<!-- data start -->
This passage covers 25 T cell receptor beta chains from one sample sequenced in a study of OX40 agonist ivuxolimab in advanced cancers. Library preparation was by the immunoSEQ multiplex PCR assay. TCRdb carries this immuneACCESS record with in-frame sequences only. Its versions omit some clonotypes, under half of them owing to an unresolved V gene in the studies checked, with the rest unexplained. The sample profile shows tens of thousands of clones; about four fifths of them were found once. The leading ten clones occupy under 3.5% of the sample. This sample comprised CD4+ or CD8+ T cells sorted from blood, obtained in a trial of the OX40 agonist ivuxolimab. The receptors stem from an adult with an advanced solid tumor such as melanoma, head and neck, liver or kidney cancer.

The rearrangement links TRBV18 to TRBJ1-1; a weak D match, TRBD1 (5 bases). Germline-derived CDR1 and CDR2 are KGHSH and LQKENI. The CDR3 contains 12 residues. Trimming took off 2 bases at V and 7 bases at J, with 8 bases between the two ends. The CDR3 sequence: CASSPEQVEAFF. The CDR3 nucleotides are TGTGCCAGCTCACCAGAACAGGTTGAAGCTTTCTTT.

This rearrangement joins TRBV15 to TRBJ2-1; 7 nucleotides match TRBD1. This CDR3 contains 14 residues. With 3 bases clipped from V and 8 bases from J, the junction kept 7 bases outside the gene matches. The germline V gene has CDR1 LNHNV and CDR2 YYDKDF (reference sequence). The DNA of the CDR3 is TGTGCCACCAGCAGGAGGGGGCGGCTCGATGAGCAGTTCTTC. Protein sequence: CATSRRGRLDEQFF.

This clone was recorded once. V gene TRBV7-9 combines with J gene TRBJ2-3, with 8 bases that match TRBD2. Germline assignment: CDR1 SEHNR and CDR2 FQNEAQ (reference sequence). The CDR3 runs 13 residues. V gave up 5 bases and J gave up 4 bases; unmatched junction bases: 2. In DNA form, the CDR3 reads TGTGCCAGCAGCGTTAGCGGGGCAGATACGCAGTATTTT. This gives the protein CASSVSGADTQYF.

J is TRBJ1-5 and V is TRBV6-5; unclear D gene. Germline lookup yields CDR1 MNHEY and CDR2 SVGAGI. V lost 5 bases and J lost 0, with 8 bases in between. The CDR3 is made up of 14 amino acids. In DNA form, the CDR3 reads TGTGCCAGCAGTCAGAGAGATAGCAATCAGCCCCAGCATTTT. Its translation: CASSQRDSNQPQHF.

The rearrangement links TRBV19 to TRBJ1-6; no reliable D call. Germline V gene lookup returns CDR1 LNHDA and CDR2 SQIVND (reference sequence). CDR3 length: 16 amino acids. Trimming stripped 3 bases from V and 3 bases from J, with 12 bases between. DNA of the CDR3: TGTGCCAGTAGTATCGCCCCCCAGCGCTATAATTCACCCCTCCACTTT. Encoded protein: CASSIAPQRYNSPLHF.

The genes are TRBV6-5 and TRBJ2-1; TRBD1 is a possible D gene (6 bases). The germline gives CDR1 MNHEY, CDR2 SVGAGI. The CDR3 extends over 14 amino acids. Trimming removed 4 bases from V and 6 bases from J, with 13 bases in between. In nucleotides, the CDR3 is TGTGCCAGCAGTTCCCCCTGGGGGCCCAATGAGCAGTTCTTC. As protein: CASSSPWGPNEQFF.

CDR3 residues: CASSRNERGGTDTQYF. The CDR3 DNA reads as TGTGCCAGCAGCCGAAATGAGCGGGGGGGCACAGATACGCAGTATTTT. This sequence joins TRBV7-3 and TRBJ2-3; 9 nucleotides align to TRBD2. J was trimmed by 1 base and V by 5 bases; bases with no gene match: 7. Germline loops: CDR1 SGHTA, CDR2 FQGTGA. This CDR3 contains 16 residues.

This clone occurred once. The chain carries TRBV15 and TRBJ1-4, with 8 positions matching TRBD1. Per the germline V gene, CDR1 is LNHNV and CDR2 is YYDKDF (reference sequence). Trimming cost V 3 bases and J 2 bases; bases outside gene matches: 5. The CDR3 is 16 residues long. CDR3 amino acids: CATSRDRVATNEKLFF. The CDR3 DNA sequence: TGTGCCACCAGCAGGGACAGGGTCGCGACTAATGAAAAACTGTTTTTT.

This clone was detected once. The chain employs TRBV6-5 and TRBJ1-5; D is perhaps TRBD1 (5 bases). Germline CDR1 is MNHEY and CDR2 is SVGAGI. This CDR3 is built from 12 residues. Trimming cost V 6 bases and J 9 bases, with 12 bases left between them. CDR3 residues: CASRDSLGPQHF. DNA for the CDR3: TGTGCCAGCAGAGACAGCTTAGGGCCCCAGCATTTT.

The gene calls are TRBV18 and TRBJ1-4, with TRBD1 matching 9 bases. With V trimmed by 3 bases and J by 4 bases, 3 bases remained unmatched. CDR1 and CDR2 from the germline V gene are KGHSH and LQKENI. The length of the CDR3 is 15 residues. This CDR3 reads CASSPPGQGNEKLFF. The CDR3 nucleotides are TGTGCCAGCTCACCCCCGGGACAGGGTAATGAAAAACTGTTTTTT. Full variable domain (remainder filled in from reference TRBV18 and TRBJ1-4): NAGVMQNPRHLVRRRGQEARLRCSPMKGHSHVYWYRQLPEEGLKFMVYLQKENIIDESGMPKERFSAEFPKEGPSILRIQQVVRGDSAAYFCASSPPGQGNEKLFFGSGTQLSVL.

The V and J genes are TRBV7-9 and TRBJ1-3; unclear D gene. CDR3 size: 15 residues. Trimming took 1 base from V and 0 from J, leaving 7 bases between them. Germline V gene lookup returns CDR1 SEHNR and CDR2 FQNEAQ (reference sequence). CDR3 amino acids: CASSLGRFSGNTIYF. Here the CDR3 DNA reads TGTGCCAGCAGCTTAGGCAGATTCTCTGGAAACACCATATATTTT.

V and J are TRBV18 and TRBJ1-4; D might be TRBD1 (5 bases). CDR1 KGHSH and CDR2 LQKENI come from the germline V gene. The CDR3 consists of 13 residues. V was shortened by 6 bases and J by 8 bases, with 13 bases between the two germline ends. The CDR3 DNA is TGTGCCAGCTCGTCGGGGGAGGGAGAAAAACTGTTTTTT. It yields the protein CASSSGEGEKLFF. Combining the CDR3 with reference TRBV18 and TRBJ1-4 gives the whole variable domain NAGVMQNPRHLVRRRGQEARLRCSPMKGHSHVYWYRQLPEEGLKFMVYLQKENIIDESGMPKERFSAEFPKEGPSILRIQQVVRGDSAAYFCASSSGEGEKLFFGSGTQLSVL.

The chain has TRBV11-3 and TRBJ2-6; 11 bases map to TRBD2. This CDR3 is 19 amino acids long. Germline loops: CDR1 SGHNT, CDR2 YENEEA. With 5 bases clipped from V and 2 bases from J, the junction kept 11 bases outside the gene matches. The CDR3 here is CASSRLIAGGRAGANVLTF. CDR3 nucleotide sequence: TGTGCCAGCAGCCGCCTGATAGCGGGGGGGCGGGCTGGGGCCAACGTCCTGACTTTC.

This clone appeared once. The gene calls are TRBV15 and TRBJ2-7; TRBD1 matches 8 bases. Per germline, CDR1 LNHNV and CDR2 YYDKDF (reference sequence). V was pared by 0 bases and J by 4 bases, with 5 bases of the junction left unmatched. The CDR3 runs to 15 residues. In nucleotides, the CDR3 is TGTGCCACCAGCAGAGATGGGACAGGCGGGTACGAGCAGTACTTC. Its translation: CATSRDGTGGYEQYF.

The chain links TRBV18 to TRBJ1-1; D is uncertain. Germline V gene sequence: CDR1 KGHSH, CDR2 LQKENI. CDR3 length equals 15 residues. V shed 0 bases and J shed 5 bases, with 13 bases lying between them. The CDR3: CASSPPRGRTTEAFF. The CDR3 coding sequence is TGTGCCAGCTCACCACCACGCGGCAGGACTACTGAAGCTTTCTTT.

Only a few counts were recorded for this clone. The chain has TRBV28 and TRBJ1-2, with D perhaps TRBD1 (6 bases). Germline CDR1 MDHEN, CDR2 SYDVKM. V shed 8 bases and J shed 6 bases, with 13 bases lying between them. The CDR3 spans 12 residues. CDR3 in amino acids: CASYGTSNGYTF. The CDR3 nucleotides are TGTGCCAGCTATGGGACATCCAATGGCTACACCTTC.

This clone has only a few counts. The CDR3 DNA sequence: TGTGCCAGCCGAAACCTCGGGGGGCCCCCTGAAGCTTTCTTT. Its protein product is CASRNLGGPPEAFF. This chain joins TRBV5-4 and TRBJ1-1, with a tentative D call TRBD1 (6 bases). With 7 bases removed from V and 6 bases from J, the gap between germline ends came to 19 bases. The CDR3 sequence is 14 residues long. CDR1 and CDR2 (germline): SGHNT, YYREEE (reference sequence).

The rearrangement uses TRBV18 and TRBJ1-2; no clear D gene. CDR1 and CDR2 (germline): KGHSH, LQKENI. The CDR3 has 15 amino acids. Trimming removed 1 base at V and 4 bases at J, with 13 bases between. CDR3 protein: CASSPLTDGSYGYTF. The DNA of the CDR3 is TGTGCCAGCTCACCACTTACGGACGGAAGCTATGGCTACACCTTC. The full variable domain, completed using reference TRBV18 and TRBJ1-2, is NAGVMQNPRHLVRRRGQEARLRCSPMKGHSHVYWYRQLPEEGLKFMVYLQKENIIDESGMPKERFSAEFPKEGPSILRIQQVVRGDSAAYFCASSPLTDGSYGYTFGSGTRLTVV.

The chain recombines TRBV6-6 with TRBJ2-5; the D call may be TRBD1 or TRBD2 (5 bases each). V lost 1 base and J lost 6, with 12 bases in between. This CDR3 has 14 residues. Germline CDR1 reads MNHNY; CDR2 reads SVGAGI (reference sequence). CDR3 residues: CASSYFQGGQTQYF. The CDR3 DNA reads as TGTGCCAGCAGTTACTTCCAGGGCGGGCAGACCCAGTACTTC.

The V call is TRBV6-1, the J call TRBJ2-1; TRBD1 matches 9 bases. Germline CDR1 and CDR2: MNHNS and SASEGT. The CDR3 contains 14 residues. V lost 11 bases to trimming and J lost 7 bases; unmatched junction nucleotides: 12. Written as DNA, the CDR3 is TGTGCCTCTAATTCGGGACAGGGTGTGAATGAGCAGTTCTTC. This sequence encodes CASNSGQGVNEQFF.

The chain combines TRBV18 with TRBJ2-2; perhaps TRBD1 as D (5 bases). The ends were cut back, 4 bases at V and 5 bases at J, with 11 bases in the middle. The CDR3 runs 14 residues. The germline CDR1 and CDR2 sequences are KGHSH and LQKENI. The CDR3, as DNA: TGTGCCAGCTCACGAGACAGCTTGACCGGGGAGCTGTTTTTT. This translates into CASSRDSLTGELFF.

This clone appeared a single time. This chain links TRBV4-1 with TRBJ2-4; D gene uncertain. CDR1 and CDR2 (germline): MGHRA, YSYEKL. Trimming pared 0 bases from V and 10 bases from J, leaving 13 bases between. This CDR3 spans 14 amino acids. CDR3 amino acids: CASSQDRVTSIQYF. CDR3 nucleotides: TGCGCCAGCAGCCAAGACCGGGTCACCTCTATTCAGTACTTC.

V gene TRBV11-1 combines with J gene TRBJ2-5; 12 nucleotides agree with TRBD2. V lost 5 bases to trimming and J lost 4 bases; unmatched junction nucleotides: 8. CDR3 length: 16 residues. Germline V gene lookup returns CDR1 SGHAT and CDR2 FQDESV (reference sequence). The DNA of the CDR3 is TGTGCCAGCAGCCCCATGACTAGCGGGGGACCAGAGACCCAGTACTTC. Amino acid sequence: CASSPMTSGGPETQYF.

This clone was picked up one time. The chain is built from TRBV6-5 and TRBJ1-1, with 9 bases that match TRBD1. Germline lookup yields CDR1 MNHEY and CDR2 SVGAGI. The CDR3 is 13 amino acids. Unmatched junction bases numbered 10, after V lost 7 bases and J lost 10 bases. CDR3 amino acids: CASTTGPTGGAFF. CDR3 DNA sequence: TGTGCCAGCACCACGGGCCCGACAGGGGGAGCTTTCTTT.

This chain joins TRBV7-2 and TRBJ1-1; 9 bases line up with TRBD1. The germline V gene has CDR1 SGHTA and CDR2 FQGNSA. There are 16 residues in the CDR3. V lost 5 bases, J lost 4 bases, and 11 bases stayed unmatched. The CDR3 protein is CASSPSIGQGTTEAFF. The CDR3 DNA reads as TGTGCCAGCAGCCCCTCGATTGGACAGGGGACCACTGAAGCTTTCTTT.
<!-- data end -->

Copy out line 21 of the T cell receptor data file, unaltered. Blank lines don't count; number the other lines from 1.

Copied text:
The V call is TRBV6-1, the J call TRBJ2-1; TRBD1 matches 9 bases. Germline CDR1 and CDR2: MNHNS and SASEGT. The CDR3 contains 14 residues. V lost 11 bases to trimming and J lost 7 bases; unmatched junction nucleotides: 12. Written as DNA, the CDR3 is TGTGCCTCTAATTCGGGACAGGGTGTGAATGAGCAGTTCTTC. This sequence encodes CASNSGQGVNEQFF.